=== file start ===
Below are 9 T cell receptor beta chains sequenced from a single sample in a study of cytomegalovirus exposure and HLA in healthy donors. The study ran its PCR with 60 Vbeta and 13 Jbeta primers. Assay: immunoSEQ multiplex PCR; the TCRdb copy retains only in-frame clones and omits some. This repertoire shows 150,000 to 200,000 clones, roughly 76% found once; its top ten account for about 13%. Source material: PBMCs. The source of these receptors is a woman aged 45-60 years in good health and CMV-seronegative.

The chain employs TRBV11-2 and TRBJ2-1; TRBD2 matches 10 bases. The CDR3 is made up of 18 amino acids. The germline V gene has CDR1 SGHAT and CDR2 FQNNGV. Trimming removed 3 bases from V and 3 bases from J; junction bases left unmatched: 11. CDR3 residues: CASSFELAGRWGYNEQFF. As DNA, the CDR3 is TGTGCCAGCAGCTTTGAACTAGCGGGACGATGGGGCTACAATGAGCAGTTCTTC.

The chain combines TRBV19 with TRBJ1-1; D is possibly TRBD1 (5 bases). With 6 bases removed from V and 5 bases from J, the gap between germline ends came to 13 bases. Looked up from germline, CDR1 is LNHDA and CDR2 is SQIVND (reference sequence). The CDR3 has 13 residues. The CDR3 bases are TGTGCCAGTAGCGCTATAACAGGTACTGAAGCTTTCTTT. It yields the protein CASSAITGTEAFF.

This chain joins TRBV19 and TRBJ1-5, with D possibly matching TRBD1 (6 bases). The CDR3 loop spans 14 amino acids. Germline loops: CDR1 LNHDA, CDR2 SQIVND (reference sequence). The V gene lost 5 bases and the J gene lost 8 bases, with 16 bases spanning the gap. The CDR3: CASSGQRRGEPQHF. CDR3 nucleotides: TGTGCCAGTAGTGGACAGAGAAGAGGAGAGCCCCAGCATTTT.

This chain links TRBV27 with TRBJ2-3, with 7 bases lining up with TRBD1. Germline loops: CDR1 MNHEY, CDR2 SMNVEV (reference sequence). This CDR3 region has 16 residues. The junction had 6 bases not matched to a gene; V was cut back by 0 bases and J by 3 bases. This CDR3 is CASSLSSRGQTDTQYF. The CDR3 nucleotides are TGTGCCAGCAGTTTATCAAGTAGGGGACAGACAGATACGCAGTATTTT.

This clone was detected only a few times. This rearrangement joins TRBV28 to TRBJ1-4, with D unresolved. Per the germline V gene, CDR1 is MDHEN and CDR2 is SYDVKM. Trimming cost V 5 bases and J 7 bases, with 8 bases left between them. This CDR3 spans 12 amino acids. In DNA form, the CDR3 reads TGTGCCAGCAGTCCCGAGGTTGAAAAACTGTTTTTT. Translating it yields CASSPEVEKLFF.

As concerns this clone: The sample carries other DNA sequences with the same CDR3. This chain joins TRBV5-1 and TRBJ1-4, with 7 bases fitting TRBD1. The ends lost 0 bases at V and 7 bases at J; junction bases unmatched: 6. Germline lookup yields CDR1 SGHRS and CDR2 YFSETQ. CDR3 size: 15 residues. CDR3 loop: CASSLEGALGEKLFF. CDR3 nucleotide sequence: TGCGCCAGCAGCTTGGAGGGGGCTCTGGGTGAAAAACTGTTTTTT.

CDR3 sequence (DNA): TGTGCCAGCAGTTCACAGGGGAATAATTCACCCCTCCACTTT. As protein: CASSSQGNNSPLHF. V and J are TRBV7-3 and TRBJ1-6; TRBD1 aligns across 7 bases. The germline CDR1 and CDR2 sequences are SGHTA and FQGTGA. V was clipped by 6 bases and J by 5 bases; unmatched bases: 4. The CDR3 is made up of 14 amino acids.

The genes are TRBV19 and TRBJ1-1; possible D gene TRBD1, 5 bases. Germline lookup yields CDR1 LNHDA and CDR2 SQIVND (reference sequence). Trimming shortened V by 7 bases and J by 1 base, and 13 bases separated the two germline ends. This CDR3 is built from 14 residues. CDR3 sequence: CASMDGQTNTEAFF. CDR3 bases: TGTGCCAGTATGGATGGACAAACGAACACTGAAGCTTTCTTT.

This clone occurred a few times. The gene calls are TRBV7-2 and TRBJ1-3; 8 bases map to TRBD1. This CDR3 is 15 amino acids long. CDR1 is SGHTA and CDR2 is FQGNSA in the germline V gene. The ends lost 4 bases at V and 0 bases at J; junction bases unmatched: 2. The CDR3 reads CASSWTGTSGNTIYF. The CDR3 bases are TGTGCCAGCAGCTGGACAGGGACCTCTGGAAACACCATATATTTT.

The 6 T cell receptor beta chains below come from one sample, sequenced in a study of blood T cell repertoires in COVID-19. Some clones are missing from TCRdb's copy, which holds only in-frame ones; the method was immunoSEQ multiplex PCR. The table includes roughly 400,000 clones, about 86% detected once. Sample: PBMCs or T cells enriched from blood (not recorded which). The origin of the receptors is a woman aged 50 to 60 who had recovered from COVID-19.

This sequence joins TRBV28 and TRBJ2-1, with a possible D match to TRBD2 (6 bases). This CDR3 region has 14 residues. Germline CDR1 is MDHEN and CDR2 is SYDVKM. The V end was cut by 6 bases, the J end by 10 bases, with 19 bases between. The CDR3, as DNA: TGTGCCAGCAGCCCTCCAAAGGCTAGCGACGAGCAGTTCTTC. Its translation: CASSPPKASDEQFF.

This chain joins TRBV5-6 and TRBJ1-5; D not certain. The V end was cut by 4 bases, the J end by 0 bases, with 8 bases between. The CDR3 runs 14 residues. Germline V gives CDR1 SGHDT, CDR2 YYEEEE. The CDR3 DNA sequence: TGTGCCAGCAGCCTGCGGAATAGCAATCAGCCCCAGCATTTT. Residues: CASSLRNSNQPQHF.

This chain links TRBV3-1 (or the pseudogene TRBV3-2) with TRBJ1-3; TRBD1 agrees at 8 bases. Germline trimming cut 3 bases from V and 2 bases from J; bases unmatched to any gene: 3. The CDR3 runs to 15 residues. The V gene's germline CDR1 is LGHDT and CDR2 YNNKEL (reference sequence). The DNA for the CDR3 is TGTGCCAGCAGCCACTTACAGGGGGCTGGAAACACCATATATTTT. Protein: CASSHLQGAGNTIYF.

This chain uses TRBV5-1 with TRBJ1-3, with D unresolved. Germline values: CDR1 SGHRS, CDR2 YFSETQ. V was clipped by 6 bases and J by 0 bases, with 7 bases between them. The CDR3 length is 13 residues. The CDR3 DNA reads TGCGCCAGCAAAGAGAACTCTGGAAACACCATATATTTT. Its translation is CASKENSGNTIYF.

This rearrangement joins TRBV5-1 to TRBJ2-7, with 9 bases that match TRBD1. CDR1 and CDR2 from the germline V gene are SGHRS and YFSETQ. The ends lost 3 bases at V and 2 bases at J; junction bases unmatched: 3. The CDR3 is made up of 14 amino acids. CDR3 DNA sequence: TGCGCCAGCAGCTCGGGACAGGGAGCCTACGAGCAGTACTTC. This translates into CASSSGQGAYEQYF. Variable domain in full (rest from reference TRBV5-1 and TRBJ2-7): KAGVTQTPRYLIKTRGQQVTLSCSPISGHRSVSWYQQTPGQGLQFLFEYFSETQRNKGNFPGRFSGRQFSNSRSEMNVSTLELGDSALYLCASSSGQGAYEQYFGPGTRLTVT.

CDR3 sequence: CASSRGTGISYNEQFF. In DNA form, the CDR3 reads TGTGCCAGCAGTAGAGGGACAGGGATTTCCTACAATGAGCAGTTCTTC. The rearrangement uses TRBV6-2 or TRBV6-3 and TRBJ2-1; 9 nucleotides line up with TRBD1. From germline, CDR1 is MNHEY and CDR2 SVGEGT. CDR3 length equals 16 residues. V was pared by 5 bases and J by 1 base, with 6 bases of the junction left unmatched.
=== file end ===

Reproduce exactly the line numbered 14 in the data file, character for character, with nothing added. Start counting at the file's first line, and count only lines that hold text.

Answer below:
This chain links TRBV3-1 (or the pseudogene TRBV3-2) with TRBJ1-3; TRBD1 agrees at 8 bases. Germline trimming cut 3 bases from V and 2 bases from J; bases unmatched to any gene: 3. The CDR3 runs to 15 residues. The V gene's germline CDR1 is LGHDT and CDR2 YNNKEL (reference sequence). The DNA for the CDR3 is TGTGCCAGCAGCCACTTACAGGGGGCTGGAAACACCATATATTTT. Protein: CASSHLQGAGNTIYF.